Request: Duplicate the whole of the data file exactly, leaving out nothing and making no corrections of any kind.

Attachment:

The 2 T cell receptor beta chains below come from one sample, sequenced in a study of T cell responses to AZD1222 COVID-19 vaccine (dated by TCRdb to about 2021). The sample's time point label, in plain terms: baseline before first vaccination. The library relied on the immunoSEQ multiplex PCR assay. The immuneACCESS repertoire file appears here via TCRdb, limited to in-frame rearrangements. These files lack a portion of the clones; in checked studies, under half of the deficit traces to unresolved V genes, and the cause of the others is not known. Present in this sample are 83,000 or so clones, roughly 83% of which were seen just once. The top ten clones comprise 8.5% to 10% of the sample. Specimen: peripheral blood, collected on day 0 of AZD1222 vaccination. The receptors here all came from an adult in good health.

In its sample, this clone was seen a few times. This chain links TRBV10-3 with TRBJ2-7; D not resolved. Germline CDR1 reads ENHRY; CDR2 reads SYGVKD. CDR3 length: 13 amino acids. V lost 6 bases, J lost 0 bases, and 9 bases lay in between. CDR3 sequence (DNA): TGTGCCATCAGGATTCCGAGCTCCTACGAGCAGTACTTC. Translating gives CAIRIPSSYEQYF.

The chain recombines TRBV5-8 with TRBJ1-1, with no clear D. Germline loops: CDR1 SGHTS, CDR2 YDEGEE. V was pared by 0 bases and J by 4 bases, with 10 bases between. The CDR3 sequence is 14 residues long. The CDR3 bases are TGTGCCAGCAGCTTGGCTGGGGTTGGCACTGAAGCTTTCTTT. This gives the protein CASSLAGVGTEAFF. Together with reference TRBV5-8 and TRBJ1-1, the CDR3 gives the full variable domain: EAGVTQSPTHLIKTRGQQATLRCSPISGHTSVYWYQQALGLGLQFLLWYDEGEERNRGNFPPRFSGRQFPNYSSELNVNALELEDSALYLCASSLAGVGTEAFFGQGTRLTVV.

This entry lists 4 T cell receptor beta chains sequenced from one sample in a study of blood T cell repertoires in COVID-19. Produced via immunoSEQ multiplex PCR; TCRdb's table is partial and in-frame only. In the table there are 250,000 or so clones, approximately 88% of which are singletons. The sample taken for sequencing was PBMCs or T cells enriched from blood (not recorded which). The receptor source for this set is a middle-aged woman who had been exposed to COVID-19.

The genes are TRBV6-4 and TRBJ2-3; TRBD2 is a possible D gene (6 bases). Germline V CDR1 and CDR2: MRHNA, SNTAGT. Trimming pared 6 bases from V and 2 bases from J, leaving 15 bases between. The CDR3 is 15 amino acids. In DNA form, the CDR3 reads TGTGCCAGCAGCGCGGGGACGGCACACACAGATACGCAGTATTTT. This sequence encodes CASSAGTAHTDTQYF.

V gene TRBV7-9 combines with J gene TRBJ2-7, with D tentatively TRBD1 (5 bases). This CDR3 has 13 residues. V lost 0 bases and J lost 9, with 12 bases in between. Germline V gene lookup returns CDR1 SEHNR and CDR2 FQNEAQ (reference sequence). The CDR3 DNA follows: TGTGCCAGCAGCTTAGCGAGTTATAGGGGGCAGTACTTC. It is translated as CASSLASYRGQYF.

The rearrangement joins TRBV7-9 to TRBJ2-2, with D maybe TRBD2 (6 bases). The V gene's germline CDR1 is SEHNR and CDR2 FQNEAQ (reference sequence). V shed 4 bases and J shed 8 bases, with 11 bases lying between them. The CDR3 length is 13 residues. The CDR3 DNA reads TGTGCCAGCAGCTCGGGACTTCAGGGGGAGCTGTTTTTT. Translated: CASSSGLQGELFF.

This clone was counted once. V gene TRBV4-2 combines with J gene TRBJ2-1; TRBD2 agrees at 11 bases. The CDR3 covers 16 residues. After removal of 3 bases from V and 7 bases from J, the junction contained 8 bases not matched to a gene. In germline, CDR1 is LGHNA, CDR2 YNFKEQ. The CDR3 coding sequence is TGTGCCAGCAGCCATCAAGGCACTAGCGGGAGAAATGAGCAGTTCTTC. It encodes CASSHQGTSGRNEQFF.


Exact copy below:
The 2 T cell receptor beta chains below come from one sample, sequenced in a study of T cell responses to AZD1222 COVID-19 vaccine (dated by TCRdb to about 2021). The sample's time point label, in plain terms: baseline before first vaccination. The library relied on the immunoSEQ multiplex PCR assay. The immuneACCESS repertoire file appears here via TCRdb, limited to in-frame rearrangements. These files lack a portion of the clones; in checked studies, under half of the deficit traces to unresolved V genes, and the cause of the others is not known. Present in this sample are 83,000 or so clones, roughly 83% of which were seen just once. The top ten clones comprise 8.5% to 10% of the sample. Specimen: peripheral blood, collected on day 0 of AZD1222 vaccination. The receptors here all came from an adult in good health.

In its sample, this clone was seen a few times. This chain links TRBV10-3 with TRBJ2-7; D not resolved. Germline CDR1 reads ENHRY; CDR2 reads SYGVKD. CDR3 length: 13 amino acids. V lost 6 bases, J lost 0 bases, and 9 bases lay in between. CDR3 sequence (DNA): TGTGCCATCAGGATTCCGAGCTCCTACGAGCAGTACTTC. Translating gives CAIRIPSSYEQYF.

The chain recombines TRBV5-8 with TRBJ1-1, with no clear D. Germline loops: CDR1 SGHTS, CDR2 YDEGEE. V was pared by 0 bases and J by 4 bases, with 10 bases between. The CDR3 sequence is 14 residues long. The CDR3 bases are TGTGCCAGCAGCTTGGCTGGGGTTGGCACTGAAGCTTTCTTT. This gives the protein CASSLAGVGTEAFF. Together with reference TRBV5-8 and TRBJ1-1, the CDR3 gives the full variable domain: EAGVTQSPTHLIKTRGQQATLRCSPISGHTSVYWYQQALGLGLQFLLWYDEGEERNRGNFPPRFSGRQFPNYSSELNVNALELEDSALYLCASSLAGVGTEAFFGQGTRLTVV.

This entry lists 4 T cell receptor beta chains sequenced from one sample in a study of blood T cell repertoires in COVID-19. Produced via immunoSEQ multiplex PCR; TCRdb's table is partial and in-frame only. In the table there are 250,000 or so clones, approximately 88% of which are singletons. The sample taken for sequencing was PBMCs or T cells enriched from blood (not recorded which). The receptor source for this set is a middle-aged woman who had been exposed to COVID-19.

The genes are TRBV6-4 and TRBJ2-3; TRBD2 is a possible D gene (6 bases). Germline V CDR1 and CDR2: MRHNA, SNTAGT. Trimming pared 6 bases from V and 2 bases from J, leaving 15 bases between. The CDR3 is 15 amino acids. In DNA form, the CDR3 reads TGTGCCAGCAGCGCGGGGACGGCACACACAGATACGCAGTATTTT. This sequence encodes CASSAGTAHTDTQYF.

V gene TRBV7-9 combines with J gene TRBJ2-7, with D tentatively TRBD1 (5 bases). This CDR3 has 13 residues. V lost 0 bases and J lost 9, with 12 bases in between. Germline V gene lookup returns CDR1 SEHNR and CDR2 FQNEAQ (reference sequence). The CDR3 DNA follows: TGTGCCAGCAGCTTAGCGAGTTATAGGGGGCAGTACTTC. It is translated as CASSLASYRGQYF.

The rearrangement joins TRBV7-9 to TRBJ2-2, with D maybe TRBD2 (6 bases). The V gene's germline CDR1 is SEHNR and CDR2 FQNEAQ (reference sequence). V shed 4 bases and J shed 8 bases, with 11 bases lying between them. The CDR3 length is 13 residues. The CDR3 DNA reads TGTGCCAGCAGCTCGGGACTTCAGGGGGAGCTGTTTTTT. Translated: CASSSGLQGELFF.

This clone was counted once. V gene TRBV4-2 combines with J gene TRBJ2-1; TRBD2 agrees at 11 bases. The CDR3 covers 16 residues. After removal of 3 bases from V and 7 bases from J, the junction contained 8 bases not matched to a gene. In germline, CDR1 is LGHNA, CDR2 YNFKEQ. The CDR3 coding sequence is TGTGCCAGCAGCCATCAAGGCACTAGCGGGAGAAATGAGCAGTTCTTC. It encodes CASSHQGTSGRNEQFF.